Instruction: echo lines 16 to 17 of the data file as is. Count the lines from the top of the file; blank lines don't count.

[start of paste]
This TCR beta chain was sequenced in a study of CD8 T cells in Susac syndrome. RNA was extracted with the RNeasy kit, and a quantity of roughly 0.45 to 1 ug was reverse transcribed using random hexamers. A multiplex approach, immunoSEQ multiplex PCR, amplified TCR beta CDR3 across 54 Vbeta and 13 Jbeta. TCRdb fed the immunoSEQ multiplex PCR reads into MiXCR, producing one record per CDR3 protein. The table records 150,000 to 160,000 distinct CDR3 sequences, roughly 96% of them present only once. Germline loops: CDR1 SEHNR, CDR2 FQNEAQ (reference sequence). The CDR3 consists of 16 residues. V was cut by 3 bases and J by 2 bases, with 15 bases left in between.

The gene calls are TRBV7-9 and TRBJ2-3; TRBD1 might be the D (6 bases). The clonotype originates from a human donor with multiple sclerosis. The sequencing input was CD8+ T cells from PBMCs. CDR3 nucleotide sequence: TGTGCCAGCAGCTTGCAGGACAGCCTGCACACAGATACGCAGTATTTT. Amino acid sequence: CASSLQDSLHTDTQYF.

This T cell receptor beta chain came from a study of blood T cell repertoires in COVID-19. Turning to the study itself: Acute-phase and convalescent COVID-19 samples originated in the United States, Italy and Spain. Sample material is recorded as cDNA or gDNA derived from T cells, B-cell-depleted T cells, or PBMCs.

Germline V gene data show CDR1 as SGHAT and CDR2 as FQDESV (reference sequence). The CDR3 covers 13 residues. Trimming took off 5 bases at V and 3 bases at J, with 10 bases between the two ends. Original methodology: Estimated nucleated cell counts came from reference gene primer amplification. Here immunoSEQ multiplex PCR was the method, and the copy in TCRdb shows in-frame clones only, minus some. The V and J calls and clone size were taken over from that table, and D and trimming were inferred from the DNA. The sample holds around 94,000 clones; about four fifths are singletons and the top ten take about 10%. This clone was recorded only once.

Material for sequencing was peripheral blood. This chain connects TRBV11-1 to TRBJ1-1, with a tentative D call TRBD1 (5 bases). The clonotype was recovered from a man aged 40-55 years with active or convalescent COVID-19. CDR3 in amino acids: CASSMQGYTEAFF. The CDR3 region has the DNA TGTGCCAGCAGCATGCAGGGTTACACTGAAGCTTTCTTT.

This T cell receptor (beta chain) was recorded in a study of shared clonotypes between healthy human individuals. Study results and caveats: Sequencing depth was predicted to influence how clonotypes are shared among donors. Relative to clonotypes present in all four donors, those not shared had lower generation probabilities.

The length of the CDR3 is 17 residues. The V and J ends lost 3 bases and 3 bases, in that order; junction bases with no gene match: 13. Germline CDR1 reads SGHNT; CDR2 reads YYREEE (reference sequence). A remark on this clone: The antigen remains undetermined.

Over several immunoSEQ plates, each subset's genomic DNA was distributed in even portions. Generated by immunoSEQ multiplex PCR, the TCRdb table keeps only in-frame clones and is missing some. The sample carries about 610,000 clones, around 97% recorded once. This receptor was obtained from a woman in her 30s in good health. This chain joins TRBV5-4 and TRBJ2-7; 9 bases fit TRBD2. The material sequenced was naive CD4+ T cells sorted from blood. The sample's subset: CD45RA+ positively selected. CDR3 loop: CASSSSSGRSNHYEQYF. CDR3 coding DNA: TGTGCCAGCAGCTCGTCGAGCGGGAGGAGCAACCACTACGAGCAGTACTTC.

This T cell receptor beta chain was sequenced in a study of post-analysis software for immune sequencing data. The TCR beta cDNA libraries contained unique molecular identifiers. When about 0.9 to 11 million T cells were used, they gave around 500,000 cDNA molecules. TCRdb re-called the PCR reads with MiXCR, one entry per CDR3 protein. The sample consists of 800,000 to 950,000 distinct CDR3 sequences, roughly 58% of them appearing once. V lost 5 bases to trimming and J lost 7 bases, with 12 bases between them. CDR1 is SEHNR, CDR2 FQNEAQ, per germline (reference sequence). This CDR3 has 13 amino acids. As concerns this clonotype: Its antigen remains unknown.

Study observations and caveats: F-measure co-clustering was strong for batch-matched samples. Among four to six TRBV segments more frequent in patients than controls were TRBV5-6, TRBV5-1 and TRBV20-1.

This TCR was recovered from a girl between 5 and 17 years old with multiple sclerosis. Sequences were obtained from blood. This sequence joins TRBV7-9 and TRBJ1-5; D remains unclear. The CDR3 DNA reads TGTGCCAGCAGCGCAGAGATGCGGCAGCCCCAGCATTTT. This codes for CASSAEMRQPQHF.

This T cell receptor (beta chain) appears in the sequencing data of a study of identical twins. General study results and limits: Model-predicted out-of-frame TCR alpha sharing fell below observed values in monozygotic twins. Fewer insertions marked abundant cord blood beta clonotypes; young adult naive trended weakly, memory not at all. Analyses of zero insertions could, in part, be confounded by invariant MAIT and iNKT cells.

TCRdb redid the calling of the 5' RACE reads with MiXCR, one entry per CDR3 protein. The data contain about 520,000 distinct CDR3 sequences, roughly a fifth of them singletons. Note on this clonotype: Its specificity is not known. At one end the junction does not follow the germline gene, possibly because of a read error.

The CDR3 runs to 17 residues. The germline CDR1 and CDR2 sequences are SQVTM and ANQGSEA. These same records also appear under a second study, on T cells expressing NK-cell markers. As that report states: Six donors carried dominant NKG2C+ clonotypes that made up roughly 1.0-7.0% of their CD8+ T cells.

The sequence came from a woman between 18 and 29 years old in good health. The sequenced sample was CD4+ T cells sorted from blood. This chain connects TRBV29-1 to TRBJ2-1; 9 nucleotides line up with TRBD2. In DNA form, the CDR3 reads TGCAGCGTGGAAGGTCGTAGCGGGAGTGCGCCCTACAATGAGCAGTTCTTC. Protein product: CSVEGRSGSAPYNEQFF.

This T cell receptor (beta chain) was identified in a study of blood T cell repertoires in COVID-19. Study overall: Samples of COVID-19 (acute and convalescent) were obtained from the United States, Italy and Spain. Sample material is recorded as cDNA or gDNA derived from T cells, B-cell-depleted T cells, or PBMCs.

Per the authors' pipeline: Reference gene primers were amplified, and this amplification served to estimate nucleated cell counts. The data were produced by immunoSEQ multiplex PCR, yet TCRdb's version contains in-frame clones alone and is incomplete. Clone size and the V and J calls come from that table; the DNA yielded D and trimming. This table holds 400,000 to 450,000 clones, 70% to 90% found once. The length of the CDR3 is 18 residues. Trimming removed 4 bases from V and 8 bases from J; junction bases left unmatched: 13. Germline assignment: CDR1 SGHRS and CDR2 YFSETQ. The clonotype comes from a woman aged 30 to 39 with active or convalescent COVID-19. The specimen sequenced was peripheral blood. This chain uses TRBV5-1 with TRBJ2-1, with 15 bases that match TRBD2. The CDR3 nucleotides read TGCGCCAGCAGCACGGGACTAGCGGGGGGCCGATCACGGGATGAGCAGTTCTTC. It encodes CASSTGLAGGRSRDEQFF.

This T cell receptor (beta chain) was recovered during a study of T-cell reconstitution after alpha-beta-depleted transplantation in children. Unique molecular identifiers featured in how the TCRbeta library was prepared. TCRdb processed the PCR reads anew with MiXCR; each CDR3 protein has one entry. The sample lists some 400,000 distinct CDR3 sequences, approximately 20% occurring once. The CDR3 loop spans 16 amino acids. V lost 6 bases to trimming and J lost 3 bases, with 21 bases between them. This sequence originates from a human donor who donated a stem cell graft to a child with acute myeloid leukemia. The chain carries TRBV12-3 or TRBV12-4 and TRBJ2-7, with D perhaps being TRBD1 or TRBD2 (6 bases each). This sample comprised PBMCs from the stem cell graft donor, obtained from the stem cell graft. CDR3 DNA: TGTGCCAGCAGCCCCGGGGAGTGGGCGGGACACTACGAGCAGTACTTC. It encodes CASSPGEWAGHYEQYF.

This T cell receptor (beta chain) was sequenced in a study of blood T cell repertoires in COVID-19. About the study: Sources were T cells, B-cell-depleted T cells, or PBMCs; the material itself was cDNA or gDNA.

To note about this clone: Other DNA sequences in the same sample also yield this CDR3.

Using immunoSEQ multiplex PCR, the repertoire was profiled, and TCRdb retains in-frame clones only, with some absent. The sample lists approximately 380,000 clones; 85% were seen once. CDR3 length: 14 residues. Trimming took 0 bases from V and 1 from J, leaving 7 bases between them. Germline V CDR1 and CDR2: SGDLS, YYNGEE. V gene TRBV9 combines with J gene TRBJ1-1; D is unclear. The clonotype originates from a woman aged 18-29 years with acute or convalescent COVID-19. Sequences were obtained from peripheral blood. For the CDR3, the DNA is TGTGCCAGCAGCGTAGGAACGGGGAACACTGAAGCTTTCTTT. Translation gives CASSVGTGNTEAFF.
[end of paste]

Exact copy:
This T cell receptor (beta chain) was identified in a study of blood T cell repertoires in COVID-19. Study overall: Samples of COVID-19 (acute and convalescent) were obtained from the United States, Italy and Spain. Sample material is recorded as cDNA or gDNA derived from T cells, B-cell-depleted T cells, or PBMCs.

Per the authors' pipeline: Reference gene primers were amplified, and this amplification served to estimate nucleated cell counts. The data were produced by immunoSEQ multiplex PCR, yet TCRdb's version contains in-frame clones alone and is incomplete. Clone size and the V and J calls come from that table; the DNA yielded D and trimming. This table holds 400,000 to 450,000 clones, 70% to 90% found once. The length of the CDR3 is 18 residues. Trimming removed 4 bases from V and 8 bases from J; junction bases left unmatched: 13. Germline assignment: CDR1 SGHRS and CDR2 YFSETQ. The clonotype comes from a woman aged 30 to 39 with active or convalescent COVID-19. The specimen sequenced was peripheral blood. This chain uses TRBV5-1 with TRBJ2-1, with 15 bases that match TRBD2. The CDR3 nucleotides read TGCGCCAGCAGCACGGGACTAGCGGGGGGCCGATCACGGGATGAGCAGTTCTTC. It encodes CASSTGLAGGRSRDEQFF.